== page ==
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High blood glucose levels are associated with higher risk of colon cancer in men : A cohort study

Vulcan, Alexandra LU ; Manjer, Jonas LU and Ohlsson, Bodil LU (2017) In BMC Cancer 17(1).
Abstract

Background: High levels of blood glucose are thought to be associated with colorectal cancer (CRC) and hyperinsulinemia, an interstage in the development of CRC. The purpose of this study was to examine associations between incident CRC and blood glucose; plasma insulin; and the homeostasis model assessment for insulin resistance (HOMA2-IR), respectively, and to determine whether these associations were dependent on sex and cancer site. Methods: The Malmö Diet and Cancer cardiovascular cohort comprises 6103 individuals. During 81,781 person-years of follow-up, 145 cases of CRC were identified. The hazard ratio of measured blood glucose and plasma insulin and calculated HOMA2-IR were estimated with Cox proportional hazard regression.... (More)

Background: High levels of blood glucose are thought to be associated with colorectal cancer (CRC) and hyperinsulinemia, an interstage in the development of CRC. The purpose of this study was to examine associations between incident CRC and blood glucose; plasma insulin; and the homeostasis model assessment for insulin resistance (HOMA2-IR), respectively, and to determine whether these associations were dependent on sex and cancer site. Methods: The Malmö Diet and Cancer cardiovascular cohort comprises 6103 individuals. During 81,781 person-years of follow-up, 145 cases of CRC were identified. The hazard ratio of measured blood glucose and plasma insulin and calculated HOMA2-IR were estimated with Cox proportional hazard regression. Results: An association was found between high levels of blood glucose and risk of CRC (HR: 1.72 for the highest compared with the lowest quartile 95% CI: 1.05, 2.84; ptrend=0.044), and colon cancer (HR: 1.70 for the highest compared with the lowest quartile 95% CI: 0.87, 3.33; ptrend=0.032). In men, an association was found between blood glucose and CRC (HR: 2.80 for the highest compared with the lowest quartile 95% CI: 1.37, 5.70; ptrend=0.001), and colon cancer (HR: 4.48 for the highest compared with the lowest quartile 95% CI: 1.27, 15.84; ptrend=0.007), but this was not found in women. No associations between plasma insulin, or HOMA2-IR, and CRC, were found. Conclusion: High levels of blood glucose in men are associated with risk of colon cancer. The findings contribute to facilitating to identify those most in need of prevention and screening.

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author
organization
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type
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publication status
published
subject
keywords
Blood glucose, Colorectal cancer (CRC), Homeostasis model assessment of insulin resistance (HOMA2-IR), Malmö diet and cancer study, Plasma insulin, Sex
in
BMC Cancer
volume
17
issue
1
publisher
BioMed Central
external identifiers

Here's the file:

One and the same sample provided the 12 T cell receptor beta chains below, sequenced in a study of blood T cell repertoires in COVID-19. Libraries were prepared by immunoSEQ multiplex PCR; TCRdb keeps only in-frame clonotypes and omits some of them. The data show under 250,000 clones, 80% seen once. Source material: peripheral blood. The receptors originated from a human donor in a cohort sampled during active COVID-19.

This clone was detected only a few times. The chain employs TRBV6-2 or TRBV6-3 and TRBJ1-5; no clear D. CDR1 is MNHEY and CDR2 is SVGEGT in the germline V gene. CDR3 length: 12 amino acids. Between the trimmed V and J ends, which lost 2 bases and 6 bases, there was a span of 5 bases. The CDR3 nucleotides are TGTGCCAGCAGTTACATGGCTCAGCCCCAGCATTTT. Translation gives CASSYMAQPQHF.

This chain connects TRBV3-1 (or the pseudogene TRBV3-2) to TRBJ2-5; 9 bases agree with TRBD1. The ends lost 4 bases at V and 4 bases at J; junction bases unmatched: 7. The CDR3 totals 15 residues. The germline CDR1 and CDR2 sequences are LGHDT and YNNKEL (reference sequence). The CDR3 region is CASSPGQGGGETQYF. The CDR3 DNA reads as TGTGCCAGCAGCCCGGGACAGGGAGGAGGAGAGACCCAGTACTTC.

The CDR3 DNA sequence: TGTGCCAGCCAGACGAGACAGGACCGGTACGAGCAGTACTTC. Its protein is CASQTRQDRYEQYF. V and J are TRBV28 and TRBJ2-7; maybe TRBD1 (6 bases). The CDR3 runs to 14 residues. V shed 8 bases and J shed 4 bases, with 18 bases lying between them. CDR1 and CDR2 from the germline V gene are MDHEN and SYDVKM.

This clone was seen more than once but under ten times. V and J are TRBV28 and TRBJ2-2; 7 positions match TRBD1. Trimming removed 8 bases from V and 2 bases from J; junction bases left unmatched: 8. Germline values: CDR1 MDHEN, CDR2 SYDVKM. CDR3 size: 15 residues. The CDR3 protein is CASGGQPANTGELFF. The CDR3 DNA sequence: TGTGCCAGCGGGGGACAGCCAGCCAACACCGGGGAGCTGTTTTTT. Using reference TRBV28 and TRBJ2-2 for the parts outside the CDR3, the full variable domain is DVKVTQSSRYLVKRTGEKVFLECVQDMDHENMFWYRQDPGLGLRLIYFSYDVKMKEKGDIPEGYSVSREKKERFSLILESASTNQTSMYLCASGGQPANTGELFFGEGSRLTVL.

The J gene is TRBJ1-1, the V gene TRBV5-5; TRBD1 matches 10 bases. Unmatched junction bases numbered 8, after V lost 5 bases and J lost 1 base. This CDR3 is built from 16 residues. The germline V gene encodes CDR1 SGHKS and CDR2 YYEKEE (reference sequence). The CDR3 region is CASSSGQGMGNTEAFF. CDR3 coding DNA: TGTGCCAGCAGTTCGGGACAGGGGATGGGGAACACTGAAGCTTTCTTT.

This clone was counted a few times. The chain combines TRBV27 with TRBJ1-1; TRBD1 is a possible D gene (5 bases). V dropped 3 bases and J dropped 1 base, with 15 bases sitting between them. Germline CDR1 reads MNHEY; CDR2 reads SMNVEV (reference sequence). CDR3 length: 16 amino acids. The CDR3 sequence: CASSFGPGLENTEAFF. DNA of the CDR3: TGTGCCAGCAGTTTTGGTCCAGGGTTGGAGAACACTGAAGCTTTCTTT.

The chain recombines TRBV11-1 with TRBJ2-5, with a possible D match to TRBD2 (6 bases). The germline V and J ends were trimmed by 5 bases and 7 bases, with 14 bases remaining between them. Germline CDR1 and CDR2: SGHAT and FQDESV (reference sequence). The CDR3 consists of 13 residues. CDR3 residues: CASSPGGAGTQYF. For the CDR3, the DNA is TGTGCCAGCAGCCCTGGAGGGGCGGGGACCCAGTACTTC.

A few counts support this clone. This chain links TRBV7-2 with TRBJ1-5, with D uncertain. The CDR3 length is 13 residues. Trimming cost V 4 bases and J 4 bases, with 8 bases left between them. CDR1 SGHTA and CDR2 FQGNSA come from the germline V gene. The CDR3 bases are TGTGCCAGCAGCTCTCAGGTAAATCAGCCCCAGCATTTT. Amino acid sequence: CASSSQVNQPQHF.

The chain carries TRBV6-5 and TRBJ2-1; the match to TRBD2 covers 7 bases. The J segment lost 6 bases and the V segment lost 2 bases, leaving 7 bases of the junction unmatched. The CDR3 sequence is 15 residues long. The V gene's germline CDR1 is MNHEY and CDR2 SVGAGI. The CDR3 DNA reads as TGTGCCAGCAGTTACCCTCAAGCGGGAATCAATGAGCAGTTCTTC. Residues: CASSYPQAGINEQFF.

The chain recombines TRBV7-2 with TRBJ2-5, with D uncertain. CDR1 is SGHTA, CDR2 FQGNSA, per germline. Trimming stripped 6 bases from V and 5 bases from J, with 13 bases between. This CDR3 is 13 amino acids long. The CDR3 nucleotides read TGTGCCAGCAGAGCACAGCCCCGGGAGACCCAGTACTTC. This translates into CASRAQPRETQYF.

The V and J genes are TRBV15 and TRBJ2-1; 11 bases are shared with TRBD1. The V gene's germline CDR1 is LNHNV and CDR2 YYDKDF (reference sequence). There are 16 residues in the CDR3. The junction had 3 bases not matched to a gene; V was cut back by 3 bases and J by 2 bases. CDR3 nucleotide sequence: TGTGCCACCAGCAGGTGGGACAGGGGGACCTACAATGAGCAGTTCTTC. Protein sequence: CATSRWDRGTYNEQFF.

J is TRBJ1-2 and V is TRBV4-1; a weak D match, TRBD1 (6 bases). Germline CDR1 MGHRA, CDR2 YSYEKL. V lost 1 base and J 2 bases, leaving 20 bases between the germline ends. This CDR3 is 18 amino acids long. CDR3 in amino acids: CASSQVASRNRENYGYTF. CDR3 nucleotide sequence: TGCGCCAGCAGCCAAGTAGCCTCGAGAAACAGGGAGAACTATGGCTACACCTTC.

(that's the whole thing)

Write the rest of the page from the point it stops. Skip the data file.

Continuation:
• scopus:85038029910
  • wos:000417899100003
ISSN
1471-2407
DOI
10.1186/s12885-017-3874-4
language
English
LU publication?
yes
id
3cbc84de-2161-4873-bbea-af8bbc0d70d4
date added to LUP
2018-01-04 12:11:28
date last changed
2018-04-06 03:00:14
@article{3cbc84de-2161-4873-bbea-af8bbc0d70d4,
  abstract     = {<p>Background: High levels of blood glucose are thought to be associated with colorectal cancer (CRC) and hyperinsulinemia, an interstage in the development of CRC. The purpose of this study was to examine associations between incident CRC and blood glucose; plasma insulin; and the homeostasis model assessment for insulin resistance (HOMA2-IR), respectively, and to determine whether these associations were dependent on sex and cancer site. Methods: The Malmö Diet and Cancer cardiovascular cohort comprises 6103 individuals. During 81,781 person-years of follow-up, 145 cases of CRC were identified. The hazard ratio of measured blood glucose and plasma insulin and calculated HOMA2-IR were estimated with Cox proportional hazard regression. Results: An association was found between high levels of blood glucose and risk of CRC (HR: 1.72 for the highest compared with the lowest quartile 95% CI: 1.05, 2.84; p<sub>trend</sub>=0.044), and colon cancer (HR: 1.70 for the highest compared with the lowest quartile 95% CI: 0.87, 3.33; p<sub>trend</sub>=0.032). In men, an association was found between blood glucose and CRC (HR: 2.80 for the highest compared with the lowest quartile 95% CI: 1.37, 5.70; p<sub>trend</sub>=0.001), and colon cancer (HR: 4.48 for the highest compared with the lowest quartile 95% CI: 1.27, 15.84; p<sub>trend</sub>=0.007), but this was not found in women. No associations between plasma insulin, or HOMA2-IR, and CRC, were found. Conclusion: High levels of blood glucose in men are associated with risk of colon cancer. The findings contribute to facilitating to identify those most in need of prevention and screening.</p>},
  articleno    = {842},
  author       = {Vulcan, Alexandra and Manjer, Jonas and Ohlsson, Bodil},
  issn         = {1471-2407},
  keyword      = {Blood glucose,Colorectal cancer (CRC),Homeostasis model assessment of insulin resistance (HOMA2-IR),Malmö diet and cancer study,Plasma insulin,Sex},
  language     = {eng},
  month        = {12},
  number       = {1},
  publisher    = {BioMed Central},
  series       = {BMC Cancer},
  title        = {High blood glucose levels are associated with higher risk of colon cancer in men : A cohort study},
  url          = {http://dx.doi.org/10.1186/s12885-017-3874-4},
  volume       = {17},
  year         = {2017},
}